Leland’s face flushed. He felt stupid for not realizing his mother must have felt something was wrong with him. This meant Dylan and Jennifer, his friends, likely also noticed.
“No, it’s just—” Leland said, attempting to fake an excuse.
“Is he always alone?” Abbey asked.
“Almost,” Maria, Leland’s mother, replied.
“And he’s not eating a lot?”
Leland’s heart raced. There’s no way Abbey would know what he’d been through lately. She’d been away, and he made sure no one knew.
“And he doesn’t talk much?” Abbey asked.
“Yeah. Only a little,” Maria answered.
Abbey clapped her hands and cried, “He’s in love!”
All eyes turned toward Leland. But he was relieved. She knew nothing after all. Leland pretended her assumptions were correct. He gazed down and said nothing in reply.
“There’s nothing to be ashamed of, Leland. We’ve all been through this before,” Aunt Abbey said, and then her voice dropped to a whisper. “And don’t chicken out. Women hate that.”
Leland didn’t know how to reply, so, rather awkwardly and loudly enough that everyone stared at him again, he said, “I like her.”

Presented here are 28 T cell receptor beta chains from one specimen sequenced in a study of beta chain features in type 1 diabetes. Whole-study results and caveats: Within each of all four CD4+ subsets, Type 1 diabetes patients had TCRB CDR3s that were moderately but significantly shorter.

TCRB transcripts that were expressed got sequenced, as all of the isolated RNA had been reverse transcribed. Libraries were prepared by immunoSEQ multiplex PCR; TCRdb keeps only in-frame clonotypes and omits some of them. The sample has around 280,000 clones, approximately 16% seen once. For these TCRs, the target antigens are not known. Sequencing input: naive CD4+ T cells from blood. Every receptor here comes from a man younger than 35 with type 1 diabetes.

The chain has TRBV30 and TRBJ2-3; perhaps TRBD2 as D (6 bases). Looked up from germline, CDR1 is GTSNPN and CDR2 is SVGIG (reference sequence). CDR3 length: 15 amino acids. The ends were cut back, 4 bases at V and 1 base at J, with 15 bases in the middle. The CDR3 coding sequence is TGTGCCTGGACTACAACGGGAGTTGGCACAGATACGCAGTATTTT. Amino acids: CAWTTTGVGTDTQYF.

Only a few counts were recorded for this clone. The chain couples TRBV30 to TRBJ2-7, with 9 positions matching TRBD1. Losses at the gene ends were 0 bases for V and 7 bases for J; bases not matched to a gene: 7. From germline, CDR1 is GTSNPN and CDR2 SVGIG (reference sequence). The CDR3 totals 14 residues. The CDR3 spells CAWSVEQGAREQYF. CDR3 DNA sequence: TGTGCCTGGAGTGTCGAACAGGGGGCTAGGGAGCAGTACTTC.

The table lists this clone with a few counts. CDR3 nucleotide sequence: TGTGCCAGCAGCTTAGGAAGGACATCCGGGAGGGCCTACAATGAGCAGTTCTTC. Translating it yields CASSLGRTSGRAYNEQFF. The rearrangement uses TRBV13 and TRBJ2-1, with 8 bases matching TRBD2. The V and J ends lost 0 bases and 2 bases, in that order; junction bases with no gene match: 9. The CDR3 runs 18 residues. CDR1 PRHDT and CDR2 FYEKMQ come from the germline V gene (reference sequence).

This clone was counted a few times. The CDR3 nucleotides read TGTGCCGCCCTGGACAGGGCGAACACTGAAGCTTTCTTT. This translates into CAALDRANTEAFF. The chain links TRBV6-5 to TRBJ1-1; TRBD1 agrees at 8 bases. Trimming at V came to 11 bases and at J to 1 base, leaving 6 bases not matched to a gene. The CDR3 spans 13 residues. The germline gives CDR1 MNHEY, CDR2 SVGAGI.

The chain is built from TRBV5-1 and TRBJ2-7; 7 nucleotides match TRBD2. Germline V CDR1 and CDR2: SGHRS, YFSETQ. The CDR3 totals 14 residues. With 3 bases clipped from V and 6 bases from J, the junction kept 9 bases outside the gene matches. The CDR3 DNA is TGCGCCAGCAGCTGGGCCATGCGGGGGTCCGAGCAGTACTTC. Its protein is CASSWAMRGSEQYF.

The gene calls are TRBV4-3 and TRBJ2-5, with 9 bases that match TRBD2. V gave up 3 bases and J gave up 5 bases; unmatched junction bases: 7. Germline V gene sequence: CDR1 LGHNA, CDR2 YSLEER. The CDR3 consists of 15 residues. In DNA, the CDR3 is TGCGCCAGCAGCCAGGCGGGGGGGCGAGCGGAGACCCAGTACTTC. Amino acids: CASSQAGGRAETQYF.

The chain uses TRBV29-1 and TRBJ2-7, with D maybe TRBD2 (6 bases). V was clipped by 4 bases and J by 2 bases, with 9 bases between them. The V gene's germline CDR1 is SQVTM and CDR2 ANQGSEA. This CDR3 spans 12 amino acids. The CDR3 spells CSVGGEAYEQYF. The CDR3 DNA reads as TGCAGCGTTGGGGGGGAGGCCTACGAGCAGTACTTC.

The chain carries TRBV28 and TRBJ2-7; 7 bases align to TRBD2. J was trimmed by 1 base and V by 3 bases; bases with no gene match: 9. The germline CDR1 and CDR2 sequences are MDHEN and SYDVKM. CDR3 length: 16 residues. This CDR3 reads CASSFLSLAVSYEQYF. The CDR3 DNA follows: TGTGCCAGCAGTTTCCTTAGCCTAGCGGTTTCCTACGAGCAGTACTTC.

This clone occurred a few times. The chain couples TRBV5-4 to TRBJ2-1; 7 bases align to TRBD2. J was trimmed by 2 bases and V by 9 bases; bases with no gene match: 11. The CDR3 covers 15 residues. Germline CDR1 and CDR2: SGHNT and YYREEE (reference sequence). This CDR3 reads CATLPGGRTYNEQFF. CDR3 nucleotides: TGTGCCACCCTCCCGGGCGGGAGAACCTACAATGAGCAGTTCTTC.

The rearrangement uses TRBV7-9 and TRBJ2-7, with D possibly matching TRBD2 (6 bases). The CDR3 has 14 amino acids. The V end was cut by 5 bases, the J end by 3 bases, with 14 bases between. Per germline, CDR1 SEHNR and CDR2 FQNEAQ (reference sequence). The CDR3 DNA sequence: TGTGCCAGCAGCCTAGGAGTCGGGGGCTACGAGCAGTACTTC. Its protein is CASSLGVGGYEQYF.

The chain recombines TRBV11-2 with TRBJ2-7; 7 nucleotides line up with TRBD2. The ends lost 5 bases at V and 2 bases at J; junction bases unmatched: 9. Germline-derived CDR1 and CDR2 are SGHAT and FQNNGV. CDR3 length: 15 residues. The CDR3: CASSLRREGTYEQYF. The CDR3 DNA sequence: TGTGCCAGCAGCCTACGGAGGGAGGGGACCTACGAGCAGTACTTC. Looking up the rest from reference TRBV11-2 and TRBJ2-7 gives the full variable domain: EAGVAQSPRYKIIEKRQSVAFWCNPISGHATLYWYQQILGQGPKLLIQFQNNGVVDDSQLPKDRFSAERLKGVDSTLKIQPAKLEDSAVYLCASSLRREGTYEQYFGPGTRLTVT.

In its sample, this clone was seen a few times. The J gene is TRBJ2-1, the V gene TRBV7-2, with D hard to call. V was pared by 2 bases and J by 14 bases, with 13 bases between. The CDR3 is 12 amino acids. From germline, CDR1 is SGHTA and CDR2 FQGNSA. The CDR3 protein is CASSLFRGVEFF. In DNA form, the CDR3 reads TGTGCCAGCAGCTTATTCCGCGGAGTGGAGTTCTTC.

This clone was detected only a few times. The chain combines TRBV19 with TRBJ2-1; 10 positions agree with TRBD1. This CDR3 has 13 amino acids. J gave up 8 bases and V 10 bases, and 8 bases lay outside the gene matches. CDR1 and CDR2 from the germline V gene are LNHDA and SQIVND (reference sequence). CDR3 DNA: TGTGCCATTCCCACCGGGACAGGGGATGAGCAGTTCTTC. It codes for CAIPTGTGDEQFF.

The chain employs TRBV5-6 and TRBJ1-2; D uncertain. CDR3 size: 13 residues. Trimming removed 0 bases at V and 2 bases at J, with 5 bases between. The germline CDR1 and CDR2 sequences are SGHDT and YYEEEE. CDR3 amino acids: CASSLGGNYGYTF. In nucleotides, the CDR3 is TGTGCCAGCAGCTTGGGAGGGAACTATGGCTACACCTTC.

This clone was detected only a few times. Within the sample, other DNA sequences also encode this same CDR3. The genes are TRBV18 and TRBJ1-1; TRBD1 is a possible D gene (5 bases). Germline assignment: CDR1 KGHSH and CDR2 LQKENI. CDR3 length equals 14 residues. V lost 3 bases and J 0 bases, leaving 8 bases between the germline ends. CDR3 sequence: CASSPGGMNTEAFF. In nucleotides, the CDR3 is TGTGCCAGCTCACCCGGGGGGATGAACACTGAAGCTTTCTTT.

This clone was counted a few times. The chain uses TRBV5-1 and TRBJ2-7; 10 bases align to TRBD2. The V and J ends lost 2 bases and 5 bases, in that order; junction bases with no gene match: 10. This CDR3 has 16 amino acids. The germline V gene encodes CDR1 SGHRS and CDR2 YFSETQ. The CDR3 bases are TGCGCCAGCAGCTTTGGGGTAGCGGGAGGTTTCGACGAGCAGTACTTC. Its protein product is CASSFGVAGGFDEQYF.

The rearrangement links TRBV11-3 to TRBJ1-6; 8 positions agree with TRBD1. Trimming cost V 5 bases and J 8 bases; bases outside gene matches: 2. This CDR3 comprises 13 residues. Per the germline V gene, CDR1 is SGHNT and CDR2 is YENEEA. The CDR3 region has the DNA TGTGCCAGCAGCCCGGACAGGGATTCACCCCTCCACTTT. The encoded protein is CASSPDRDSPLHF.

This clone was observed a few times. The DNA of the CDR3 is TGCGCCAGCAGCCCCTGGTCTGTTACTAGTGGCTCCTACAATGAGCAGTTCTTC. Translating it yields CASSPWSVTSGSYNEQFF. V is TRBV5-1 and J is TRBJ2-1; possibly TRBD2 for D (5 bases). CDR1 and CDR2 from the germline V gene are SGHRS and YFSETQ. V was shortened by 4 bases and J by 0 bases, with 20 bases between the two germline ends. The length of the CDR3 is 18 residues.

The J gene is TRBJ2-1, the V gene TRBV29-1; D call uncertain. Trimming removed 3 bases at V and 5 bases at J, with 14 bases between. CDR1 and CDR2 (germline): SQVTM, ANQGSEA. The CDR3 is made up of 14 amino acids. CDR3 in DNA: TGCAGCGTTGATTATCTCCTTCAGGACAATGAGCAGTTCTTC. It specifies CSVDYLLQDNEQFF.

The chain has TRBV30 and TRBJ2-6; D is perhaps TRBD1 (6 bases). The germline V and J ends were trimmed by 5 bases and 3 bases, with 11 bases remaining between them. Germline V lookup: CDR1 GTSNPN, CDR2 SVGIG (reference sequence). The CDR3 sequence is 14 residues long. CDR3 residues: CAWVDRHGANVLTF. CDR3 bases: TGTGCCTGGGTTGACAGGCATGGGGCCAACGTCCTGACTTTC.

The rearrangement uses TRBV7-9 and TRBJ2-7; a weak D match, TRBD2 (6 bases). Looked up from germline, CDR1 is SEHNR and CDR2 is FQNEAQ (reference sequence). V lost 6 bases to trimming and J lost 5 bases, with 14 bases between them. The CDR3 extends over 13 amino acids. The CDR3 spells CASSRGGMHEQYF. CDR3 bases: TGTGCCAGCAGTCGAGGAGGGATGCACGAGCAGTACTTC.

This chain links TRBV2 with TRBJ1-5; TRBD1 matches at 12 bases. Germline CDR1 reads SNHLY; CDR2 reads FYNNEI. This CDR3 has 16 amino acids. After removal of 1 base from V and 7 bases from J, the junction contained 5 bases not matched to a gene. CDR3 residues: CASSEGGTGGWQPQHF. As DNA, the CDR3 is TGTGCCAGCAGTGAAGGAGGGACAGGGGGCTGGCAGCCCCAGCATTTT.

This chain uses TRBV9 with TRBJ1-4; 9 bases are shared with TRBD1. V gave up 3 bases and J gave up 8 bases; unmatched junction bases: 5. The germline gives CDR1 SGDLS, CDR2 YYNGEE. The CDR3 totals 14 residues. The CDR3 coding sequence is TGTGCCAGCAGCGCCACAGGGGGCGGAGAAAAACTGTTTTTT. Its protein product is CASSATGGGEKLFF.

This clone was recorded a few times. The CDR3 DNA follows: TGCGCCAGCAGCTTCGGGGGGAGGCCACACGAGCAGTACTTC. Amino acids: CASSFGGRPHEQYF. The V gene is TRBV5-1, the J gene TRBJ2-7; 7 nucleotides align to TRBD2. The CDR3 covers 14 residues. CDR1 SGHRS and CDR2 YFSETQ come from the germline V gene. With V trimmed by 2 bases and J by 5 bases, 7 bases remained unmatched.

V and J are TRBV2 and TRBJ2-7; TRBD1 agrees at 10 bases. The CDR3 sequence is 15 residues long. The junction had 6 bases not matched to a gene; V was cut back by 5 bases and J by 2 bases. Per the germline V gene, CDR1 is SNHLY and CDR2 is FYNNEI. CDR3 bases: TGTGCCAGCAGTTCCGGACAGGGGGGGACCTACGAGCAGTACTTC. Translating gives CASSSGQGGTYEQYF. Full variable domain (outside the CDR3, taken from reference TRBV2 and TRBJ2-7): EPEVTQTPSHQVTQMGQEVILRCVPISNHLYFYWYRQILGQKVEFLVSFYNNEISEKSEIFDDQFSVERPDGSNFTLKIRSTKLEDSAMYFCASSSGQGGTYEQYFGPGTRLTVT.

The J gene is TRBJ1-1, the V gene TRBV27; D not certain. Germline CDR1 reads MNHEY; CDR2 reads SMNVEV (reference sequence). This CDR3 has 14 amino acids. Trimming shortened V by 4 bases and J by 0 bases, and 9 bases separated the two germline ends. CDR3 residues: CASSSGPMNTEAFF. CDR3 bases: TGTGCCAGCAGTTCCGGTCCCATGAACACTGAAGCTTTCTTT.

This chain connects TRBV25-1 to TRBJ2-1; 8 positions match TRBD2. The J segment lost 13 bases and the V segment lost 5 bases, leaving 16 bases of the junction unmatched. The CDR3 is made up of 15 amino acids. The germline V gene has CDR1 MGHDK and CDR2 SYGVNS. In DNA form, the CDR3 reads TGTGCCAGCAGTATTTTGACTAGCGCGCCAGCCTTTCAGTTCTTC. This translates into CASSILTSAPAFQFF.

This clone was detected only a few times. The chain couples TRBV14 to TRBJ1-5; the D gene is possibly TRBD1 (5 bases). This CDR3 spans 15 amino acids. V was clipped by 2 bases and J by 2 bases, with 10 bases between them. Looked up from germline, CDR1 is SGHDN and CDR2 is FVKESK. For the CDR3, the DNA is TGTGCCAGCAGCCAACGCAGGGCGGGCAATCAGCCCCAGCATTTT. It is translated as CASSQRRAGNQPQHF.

Okay. That’s enough for today. Leland had paid his social dues and now he had to leave. Embarrassed, Leland said, “I gotta go.”
And he went back to his room.
Leland collapsed into his bed with Les Miserables in his hand. He’d bought it a month ago from Harry’s Bookstore, a local shop at the end of the street. Leland read a book or two per year, but he wished he could dedicate more time to reading. He read some pages then put the book on the bedside table. With the lights on and the window opened, Leland dozed off without realizing it. Deep in his sleep, Leland woke up, sweating and trembling in fear. His breath quickened and his heart hammered against his chest. It had happened for the fifth time this week.
Voices—hundreds of thousands of throats—whispered in Leland’s ears and mumbled words he couldn’t understand. And it seemed he was the only one hearing them.
For God’s sake, what the hell is going on?